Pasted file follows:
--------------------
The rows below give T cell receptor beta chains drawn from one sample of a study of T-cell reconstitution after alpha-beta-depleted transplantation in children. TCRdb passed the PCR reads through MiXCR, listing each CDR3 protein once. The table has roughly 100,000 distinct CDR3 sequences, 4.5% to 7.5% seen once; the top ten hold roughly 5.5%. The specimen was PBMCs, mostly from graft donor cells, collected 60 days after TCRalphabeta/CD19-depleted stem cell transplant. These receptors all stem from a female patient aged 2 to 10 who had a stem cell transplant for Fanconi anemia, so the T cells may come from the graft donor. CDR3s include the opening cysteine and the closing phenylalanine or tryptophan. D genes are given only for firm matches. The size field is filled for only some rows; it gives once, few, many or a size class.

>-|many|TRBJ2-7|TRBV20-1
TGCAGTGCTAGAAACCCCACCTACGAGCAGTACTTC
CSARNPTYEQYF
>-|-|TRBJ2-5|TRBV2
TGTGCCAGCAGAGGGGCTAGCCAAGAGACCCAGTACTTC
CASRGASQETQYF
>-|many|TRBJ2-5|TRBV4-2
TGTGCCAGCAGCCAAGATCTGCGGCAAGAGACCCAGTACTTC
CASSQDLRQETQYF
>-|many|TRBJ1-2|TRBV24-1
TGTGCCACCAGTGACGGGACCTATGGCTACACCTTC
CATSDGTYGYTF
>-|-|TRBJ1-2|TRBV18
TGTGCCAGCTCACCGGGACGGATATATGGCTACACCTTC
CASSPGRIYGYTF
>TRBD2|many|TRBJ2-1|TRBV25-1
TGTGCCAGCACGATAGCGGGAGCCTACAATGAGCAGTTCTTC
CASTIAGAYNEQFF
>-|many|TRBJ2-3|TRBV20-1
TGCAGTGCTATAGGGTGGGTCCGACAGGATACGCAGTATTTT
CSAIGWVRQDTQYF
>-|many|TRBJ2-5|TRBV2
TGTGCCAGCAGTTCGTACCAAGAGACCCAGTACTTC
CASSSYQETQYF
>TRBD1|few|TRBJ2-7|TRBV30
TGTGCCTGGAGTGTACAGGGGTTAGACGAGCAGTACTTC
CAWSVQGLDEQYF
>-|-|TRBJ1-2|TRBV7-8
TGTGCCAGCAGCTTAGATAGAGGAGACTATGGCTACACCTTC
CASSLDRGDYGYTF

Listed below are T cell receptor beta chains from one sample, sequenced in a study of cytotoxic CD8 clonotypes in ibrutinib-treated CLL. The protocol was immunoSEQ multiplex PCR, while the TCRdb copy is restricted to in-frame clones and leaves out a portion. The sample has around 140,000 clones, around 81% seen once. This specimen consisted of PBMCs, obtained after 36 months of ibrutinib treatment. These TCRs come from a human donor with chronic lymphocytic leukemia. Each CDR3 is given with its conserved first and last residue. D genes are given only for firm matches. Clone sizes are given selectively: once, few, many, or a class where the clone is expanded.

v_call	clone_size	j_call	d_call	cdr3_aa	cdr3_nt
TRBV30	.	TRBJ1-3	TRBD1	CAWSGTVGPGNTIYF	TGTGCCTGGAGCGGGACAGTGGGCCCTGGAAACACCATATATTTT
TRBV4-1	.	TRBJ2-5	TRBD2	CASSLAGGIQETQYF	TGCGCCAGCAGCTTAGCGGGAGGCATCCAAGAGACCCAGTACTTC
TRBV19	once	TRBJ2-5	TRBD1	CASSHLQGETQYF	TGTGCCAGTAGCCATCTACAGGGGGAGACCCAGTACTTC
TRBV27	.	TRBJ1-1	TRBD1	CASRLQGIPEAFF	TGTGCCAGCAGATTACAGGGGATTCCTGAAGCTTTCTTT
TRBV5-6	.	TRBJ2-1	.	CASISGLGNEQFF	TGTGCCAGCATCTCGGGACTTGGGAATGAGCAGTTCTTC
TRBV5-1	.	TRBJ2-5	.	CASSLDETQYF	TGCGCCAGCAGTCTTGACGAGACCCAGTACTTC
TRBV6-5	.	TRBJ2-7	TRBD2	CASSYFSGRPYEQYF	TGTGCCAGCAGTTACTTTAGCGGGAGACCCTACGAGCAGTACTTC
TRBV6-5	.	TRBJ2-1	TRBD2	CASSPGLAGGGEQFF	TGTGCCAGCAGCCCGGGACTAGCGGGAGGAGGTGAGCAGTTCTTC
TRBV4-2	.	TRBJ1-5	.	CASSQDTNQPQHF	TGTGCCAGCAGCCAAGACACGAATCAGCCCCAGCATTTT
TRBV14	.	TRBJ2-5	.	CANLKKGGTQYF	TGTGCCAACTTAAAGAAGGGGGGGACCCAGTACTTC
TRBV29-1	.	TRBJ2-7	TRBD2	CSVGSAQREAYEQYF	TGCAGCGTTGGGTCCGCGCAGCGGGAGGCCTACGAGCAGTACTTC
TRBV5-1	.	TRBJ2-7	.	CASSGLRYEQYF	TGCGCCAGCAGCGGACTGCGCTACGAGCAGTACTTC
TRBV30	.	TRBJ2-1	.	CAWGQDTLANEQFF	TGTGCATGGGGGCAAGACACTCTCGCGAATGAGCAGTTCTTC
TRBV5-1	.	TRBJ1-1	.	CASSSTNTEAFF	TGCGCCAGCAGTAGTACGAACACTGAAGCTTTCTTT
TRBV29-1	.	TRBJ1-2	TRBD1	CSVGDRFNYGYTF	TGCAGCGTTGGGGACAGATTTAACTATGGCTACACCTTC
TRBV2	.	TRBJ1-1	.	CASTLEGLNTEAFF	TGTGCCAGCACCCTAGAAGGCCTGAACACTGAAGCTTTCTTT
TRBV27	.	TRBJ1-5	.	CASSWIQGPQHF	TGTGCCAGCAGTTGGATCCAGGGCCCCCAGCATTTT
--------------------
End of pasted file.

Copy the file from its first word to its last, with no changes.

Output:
The rows below give T cell receptor beta chains drawn from one sample of a study of T-cell reconstitution after alpha-beta-depleted transplantation in children. TCRdb passed the PCR reads through MiXCR, listing each CDR3 protein once. The table has roughly 100,000 distinct CDR3 sequences, 4.5% to 7.5% seen once; the top ten hold roughly 5.5%. The specimen was PBMCs, mostly from graft donor cells, collected 60 days after TCRalphabeta/CD19-depleted stem cell transplant. These receptors all stem from a female patient aged 2 to 10 who had a stem cell transplant for Fanconi anemia, so the T cells may come from the graft donor. CDR3s include the opening cysteine and the closing phenylalanine or tryptophan. D genes are given only for firm matches. The size field is filled for only some rows; it gives once, few, many or a size class.

>-|many|TRBJ2-7|TRBV20-1
TGCAGTGCTAGAAACCCCACCTACGAGCAGTACTTC
CSARNPTYEQYF
>-|-|TRBJ2-5|TRBV2
TGTGCCAGCAGAGGGGCTAGCCAAGAGACCCAGTACTTC
CASRGASQETQYF
>-|many|TRBJ2-5|TRBV4-2
TGTGCCAGCAGCCAAGATCTGCGGCAAGAGACCCAGTACTTC
CASSQDLRQETQYF
>-|many|TRBJ1-2|TRBV24-1
TGTGCCACCAGTGACGGGACCTATGGCTACACCTTC
CATSDGTYGYTF
>-|-|TRBJ1-2|TRBV18
TGTGCCAGCTCACCGGGACGGATATATGGCTACACCTTC
CASSPGRIYGYTF
>TRBD2|many|TRBJ2-1|TRBV25-1
TGTGCCAGCACGATAGCGGGAGCCTACAATGAGCAGTTCTTC
CASTIAGAYNEQFF
>-|many|TRBJ2-3|TRBV20-1
TGCAGTGCTATAGGGTGGGTCCGACAGGATACGCAGTATTTT
CSAIGWVRQDTQYF
>-|many|TRBJ2-5|TRBV2
TGTGCCAGCAGTTCGTACCAAGAGACCCAGTACTTC
CASSSYQETQYF
>TRBD1|few|TRBJ2-7|TRBV30
TGTGCCTGGAGTGTACAGGGGTTAGACGAGCAGTACTTC
CAWSVQGLDEQYF
>-|-|TRBJ1-2|TRBV7-8
TGTGCCAGCAGCTTAGATAGAGGAGACTATGGCTACACCTTC
CASSLDRGDYGYTF

Listed below are T cell receptor beta chains from one sample, sequenced in a study of cytotoxic CD8 clonotypes in ibrutinib-treated CLL. The protocol was immunoSEQ multiplex PCR, while the TCRdb copy is restricted to in-frame clones and leaves out a portion. The sample has around 140,000 clones, around 81% seen once. This specimen consisted of PBMCs, obtained after 36 months of ibrutinib treatment. These TCRs come from a human donor with chronic lymphocytic leukemia. Each CDR3 is given with its conserved first and last residue. D genes are given only for firm matches. Clone sizes are given selectively: once, few, many, or a class where the clone is expanded.

v_call	clone_size	j_call	d_call	cdr3_aa	cdr3_nt
TRBV30	.	TRBJ1-3	TRBD1	CAWSGTVGPGNTIYF	TGTGCCTGGAGCGGGACAGTGGGCCCTGGAAACACCATATATTTT
TRBV4-1	.	TRBJ2-5	TRBD2	CASSLAGGIQETQYF	TGCGCCAGCAGCTTAGCGGGAGGCATCCAAGAGACCCAGTACTTC
TRBV19	once	TRBJ2-5	TRBD1	CASSHLQGETQYF	TGTGCCAGTAGCCATCTACAGGGGGAGACCCAGTACTTC
TRBV27	.	TRBJ1-1	TRBD1	CASRLQGIPEAFF	TGTGCCAGCAGATTACAGGGGATTCCTGAAGCTTTCTTT
TRBV5-6	.	TRBJ2-1	.	CASISGLGNEQFF	TGTGCCAGCATCTCGGGACTTGGGAATGAGCAGTTCTTC
TRBV5-1	.	TRBJ2-5	.	CASSLDETQYF	TGCGCCAGCAGTCTTGACGAGACCCAGTACTTC
TRBV6-5	.	TRBJ2-7	TRBD2	CASSYFSGRPYEQYF	TGTGCCAGCAGTTACTTTAGCGGGAGACCCTACGAGCAGTACTTC
TRBV6-5	.	TRBJ2-1	TRBD2	CASSPGLAGGGEQFF	TGTGCCAGCAGCCCGGGACTAGCGGGAGGAGGTGAGCAGTTCTTC
TRBV4-2	.	TRBJ1-5	.	CASSQDTNQPQHF	TGTGCCAGCAGCCAAGACACGAATCAGCCCCAGCATTTT
TRBV14	.	TRBJ2-5	.	CANLKKGGTQYF	TGTGCCAACTTAAAGAAGGGGGGGACCCAGTACTTC
TRBV29-1	.	TRBJ2-7	TRBD2	CSVGSAQREAYEQYF	TGCAGCGTTGGGTCCGCGCAGCGGGAGGCCTACGAGCAGTACTTC
TRBV5-1	.	TRBJ2-7	.	CASSGLRYEQYF	TGCGCCAGCAGCGGACTGCGCTACGAGCAGTACTTC
TRBV30	.	TRBJ2-1	.	CAWGQDTLANEQFF	TGTGCATGGGGGCAAGACACTCTCGCGAATGAGCAGTTCTTC
TRBV5-1	.	TRBJ1-1	.	CASSSTNTEAFF	TGCGCCAGCAGTAGTACGAACACTGAAGCTTTCTTT
TRBV29-1	.	TRBJ1-2	TRBD1	CSVGDRFNYGYTF	TGCAGCGTTGGGGACAGATTTAACTATGGCTACACCTTC
TRBV2	.	TRBJ1-1	.	CASTLEGLNTEAFF	TGTGCCAGCACCCTAGAAGGCCTGAACACTGAAGCTTTCTTT
TRBV27	.	TRBJ1-5	.	CASSWIQGPQHF	TGTGCCAGCAGTTGGATCCAGGGCCCCCAGCATTTT